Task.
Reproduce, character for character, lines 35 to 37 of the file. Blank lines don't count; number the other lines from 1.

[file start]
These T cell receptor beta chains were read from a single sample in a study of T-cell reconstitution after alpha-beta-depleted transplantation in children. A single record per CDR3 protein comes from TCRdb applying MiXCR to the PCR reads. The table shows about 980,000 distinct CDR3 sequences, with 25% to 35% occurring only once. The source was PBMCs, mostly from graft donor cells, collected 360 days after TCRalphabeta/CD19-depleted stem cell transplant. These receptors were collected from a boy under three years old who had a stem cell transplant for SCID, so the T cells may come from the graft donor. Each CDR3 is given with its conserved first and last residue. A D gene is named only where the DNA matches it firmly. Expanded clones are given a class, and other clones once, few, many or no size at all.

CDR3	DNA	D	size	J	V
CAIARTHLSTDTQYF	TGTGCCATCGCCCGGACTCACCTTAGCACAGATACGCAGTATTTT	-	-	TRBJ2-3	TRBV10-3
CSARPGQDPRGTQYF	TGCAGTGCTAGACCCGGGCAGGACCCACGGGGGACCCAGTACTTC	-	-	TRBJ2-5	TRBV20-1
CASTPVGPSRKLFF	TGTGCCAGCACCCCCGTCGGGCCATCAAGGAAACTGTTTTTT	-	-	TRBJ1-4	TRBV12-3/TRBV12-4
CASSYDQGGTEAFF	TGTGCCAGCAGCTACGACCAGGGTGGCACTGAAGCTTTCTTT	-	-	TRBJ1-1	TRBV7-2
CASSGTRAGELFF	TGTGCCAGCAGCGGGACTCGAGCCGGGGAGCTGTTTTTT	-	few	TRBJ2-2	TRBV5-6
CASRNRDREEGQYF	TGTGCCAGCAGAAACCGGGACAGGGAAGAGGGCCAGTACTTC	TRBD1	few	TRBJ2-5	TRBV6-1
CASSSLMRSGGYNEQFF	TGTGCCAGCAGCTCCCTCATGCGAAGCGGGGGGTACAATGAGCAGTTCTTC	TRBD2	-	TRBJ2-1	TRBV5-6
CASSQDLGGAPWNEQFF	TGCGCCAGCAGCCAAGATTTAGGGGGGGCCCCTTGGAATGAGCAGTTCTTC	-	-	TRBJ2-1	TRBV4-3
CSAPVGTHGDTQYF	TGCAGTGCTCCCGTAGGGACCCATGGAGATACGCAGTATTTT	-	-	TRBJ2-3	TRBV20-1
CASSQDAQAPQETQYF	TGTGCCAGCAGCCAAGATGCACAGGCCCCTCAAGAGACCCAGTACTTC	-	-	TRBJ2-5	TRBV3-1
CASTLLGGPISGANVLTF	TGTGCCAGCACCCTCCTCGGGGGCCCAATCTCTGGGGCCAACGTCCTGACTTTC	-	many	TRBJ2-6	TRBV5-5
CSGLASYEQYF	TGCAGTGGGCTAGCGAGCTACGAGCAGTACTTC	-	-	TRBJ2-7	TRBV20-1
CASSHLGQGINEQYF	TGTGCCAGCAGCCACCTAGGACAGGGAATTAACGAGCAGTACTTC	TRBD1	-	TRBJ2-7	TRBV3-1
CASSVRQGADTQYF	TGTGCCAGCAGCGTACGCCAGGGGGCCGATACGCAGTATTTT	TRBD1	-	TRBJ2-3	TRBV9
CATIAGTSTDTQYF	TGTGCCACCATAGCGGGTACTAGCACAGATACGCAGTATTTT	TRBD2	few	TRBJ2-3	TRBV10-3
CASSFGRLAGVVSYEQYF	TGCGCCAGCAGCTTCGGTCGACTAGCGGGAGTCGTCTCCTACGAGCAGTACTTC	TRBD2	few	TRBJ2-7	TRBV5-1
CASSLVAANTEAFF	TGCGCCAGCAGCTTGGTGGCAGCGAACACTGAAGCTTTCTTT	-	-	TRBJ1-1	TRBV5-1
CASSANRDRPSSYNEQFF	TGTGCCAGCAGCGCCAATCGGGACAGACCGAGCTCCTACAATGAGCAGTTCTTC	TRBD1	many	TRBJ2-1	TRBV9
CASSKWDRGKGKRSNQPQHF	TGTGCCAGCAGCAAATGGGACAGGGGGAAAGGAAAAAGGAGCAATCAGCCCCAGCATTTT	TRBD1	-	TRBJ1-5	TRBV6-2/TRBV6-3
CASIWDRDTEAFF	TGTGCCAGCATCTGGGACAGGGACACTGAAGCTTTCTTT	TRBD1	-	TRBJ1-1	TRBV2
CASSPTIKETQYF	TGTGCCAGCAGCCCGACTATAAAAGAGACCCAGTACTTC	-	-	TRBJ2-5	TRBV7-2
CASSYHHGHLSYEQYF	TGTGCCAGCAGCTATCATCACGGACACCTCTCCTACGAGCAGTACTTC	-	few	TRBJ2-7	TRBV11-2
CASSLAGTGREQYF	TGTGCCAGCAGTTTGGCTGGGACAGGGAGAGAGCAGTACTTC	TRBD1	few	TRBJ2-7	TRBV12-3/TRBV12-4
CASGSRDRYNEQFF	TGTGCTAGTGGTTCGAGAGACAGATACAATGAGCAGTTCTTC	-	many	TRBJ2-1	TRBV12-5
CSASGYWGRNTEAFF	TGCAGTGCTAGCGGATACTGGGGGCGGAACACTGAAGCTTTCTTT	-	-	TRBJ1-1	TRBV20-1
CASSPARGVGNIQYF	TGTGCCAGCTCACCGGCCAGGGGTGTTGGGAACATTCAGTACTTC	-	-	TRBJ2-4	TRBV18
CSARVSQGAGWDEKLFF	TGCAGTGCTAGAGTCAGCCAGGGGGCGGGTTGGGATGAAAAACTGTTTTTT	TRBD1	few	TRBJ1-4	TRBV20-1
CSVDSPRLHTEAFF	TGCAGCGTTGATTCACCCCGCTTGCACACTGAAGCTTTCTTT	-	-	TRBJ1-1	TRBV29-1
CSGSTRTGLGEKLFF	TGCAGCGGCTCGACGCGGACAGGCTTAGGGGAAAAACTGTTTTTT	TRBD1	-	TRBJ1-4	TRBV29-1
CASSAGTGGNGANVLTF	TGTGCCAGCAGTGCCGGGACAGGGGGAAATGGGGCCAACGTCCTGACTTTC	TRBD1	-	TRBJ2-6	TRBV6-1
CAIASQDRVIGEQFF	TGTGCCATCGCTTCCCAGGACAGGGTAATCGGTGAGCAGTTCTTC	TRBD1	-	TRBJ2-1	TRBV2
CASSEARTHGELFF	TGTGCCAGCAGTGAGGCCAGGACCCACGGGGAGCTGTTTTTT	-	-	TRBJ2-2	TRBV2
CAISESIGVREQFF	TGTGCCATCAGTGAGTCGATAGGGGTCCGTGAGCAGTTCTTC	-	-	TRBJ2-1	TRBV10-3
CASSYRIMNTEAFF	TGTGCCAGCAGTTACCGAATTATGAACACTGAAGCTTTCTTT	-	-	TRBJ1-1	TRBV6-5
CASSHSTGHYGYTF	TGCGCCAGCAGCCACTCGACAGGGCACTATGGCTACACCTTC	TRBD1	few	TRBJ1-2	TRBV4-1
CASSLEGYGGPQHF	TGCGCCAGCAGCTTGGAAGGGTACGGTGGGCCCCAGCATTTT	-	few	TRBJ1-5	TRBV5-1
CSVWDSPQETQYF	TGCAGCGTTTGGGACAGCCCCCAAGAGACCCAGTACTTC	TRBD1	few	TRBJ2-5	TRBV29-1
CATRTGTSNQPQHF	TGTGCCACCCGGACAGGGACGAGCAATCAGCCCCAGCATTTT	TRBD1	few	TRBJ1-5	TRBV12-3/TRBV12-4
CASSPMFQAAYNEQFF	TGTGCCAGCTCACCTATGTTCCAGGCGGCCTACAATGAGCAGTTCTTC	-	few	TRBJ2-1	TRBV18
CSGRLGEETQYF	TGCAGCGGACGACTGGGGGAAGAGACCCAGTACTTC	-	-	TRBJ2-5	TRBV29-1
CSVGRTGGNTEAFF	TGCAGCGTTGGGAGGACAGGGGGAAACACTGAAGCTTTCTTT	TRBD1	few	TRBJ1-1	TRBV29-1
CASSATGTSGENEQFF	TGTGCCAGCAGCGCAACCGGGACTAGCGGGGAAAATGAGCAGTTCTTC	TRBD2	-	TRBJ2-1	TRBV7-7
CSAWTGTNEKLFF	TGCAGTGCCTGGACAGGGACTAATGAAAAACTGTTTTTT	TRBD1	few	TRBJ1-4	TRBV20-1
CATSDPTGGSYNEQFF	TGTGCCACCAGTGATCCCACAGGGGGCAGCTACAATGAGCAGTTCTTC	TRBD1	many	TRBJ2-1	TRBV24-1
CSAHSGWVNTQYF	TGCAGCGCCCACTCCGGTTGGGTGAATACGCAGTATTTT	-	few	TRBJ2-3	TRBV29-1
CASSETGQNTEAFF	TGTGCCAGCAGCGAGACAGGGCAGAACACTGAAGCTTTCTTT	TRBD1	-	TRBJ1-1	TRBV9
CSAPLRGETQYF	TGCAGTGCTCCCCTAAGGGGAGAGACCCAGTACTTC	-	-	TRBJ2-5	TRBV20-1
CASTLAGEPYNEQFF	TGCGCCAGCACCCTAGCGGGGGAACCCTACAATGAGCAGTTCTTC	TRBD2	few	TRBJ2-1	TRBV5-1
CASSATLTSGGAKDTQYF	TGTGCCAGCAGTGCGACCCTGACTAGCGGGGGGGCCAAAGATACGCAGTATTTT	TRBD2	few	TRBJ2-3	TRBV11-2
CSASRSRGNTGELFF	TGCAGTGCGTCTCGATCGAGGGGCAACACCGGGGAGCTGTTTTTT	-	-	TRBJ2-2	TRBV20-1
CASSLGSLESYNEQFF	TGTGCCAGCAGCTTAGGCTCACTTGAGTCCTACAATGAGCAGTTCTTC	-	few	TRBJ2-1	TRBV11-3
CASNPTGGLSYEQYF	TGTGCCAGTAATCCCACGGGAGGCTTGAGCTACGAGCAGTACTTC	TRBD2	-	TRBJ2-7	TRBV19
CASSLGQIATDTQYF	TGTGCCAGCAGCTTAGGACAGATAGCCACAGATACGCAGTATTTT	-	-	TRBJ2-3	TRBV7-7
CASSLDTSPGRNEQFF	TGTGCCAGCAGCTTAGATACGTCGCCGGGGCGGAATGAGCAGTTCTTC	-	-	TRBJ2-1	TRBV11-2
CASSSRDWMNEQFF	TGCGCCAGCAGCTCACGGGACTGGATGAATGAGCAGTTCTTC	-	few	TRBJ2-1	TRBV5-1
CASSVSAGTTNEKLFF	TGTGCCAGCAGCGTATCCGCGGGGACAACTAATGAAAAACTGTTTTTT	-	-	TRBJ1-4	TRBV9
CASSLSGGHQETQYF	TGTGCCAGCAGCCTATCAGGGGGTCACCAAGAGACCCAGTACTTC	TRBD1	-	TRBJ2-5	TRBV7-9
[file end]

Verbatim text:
CAISESIGVREQFF	TGTGCCATCAGTGAGTCGATAGGGGTCCGTGAGCAGTTCTTC	-	-	TRBJ2-1	TRBV10-3
CASSYRIMNTEAFF	TGTGCCAGCAGTTACCGAATTATGAACACTGAAGCTTTCTTT	-	-	TRBJ1-1	TRBV6-5
CASSHSTGHYGYTF	TGCGCCAGCAGCCACTCGACAGGGCACTATGGCTACACCTTC	TRBD1	few	TRBJ1-2	TRBV4-1